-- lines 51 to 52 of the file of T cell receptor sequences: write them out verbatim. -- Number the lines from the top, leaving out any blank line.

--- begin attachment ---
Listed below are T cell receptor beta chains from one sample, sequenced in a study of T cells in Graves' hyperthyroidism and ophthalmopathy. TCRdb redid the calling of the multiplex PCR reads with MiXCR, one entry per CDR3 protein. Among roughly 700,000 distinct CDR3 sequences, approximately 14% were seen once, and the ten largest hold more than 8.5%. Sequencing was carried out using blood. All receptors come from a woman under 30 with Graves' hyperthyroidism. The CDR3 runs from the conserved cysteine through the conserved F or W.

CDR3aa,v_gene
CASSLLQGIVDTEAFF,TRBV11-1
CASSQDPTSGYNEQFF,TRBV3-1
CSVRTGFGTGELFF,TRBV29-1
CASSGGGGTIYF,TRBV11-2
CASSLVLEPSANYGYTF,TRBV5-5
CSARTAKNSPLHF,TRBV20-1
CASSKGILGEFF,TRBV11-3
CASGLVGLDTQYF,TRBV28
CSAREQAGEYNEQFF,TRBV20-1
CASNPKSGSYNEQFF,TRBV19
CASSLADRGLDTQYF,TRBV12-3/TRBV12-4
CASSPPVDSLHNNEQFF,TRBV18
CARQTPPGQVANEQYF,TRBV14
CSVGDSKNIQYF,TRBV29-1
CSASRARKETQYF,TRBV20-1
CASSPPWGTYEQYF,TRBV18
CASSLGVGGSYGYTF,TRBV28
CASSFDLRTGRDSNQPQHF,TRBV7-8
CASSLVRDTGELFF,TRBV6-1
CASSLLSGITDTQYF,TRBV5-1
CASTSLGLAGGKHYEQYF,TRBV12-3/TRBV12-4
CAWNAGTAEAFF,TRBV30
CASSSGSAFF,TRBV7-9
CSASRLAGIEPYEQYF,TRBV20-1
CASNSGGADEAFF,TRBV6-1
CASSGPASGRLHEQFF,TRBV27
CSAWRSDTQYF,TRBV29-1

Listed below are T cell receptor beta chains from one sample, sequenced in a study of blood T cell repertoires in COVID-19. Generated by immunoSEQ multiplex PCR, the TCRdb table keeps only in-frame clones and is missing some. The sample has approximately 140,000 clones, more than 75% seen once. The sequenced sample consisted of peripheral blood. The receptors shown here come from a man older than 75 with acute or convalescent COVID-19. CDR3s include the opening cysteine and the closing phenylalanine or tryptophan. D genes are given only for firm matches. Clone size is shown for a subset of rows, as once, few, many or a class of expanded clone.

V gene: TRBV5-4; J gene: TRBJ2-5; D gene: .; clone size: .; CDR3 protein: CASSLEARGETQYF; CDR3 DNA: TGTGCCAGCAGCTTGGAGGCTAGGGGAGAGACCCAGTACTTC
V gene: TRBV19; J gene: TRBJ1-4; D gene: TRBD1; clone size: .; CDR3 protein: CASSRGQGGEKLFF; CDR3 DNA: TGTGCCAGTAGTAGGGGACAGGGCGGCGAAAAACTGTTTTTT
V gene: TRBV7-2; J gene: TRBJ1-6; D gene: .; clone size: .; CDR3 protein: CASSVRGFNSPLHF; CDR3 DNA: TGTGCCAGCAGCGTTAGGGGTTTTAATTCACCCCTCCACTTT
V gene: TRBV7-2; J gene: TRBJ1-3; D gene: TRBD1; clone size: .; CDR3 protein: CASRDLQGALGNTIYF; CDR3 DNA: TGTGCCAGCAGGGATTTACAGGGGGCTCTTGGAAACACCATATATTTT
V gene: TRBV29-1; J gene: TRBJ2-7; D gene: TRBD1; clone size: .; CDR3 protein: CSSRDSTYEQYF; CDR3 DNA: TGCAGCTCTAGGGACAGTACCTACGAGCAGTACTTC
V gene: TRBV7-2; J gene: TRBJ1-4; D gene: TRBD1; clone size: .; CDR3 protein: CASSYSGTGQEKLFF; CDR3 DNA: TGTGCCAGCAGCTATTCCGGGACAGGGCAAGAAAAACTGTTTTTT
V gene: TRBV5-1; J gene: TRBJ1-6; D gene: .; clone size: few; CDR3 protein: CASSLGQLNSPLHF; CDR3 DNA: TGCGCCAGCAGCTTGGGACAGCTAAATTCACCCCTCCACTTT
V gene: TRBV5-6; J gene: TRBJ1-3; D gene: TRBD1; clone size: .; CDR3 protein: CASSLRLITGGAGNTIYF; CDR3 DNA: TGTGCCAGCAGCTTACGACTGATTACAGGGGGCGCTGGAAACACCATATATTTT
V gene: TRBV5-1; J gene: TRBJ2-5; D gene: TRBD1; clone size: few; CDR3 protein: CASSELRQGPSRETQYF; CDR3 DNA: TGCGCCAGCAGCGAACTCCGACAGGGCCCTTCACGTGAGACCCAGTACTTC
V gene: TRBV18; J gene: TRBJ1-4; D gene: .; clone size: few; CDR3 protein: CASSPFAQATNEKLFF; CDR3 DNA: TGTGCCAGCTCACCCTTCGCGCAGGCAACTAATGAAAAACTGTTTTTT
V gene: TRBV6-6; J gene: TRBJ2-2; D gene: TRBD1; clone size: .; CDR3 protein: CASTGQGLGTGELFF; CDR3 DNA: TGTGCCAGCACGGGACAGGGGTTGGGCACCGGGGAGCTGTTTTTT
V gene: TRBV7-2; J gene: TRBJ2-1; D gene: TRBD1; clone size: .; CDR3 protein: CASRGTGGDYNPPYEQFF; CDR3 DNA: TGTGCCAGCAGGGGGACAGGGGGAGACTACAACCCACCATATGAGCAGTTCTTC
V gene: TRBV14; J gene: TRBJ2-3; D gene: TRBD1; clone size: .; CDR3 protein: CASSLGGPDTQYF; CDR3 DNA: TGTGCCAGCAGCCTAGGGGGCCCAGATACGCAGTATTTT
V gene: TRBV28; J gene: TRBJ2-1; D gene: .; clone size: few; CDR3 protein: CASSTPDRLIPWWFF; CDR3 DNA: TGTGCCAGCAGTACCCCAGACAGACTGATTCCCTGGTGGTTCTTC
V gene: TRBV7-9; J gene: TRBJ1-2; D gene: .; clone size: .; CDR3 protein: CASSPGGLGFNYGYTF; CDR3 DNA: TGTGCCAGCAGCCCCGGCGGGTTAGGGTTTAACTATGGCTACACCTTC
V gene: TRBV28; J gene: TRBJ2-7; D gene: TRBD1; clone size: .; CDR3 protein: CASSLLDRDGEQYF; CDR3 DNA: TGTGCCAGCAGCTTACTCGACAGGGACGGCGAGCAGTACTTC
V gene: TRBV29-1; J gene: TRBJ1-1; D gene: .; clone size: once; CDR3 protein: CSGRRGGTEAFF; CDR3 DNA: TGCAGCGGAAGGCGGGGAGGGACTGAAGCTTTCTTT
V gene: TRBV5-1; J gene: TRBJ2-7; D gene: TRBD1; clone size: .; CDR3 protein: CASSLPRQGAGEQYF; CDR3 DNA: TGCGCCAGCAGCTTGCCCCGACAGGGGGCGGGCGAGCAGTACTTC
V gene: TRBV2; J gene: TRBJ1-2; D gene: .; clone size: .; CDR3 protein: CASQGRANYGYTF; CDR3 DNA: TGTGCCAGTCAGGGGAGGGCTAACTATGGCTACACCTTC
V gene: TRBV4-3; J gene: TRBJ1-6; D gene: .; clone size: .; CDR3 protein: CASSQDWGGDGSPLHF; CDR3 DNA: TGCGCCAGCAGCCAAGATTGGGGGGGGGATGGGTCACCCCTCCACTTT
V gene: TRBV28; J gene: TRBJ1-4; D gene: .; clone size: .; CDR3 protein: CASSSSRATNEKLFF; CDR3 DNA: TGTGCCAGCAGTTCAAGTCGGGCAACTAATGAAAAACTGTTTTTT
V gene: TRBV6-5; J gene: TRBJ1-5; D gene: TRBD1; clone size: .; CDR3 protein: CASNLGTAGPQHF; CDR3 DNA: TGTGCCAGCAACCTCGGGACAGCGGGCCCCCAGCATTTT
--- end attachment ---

V gene: TRBV28; J gene: TRBJ1-4; D gene: .; clone size: .; CDR3 protein: CASSSSRATNEKLFF; CDR3 DNA: TGTGCCAGCAGTTCAAGTCGGGCAACTAATGAAAAACTGTTTTTT
V gene: TRBV6-5; J gene: TRBJ1-5; D gene: TRBD1; clone size: .; CDR3 protein: CASNLGTAGPQHF; CDR3 DNA: TGTGCCAGCAACCTCGGGACAGCGGGCCCCCAGCATTTT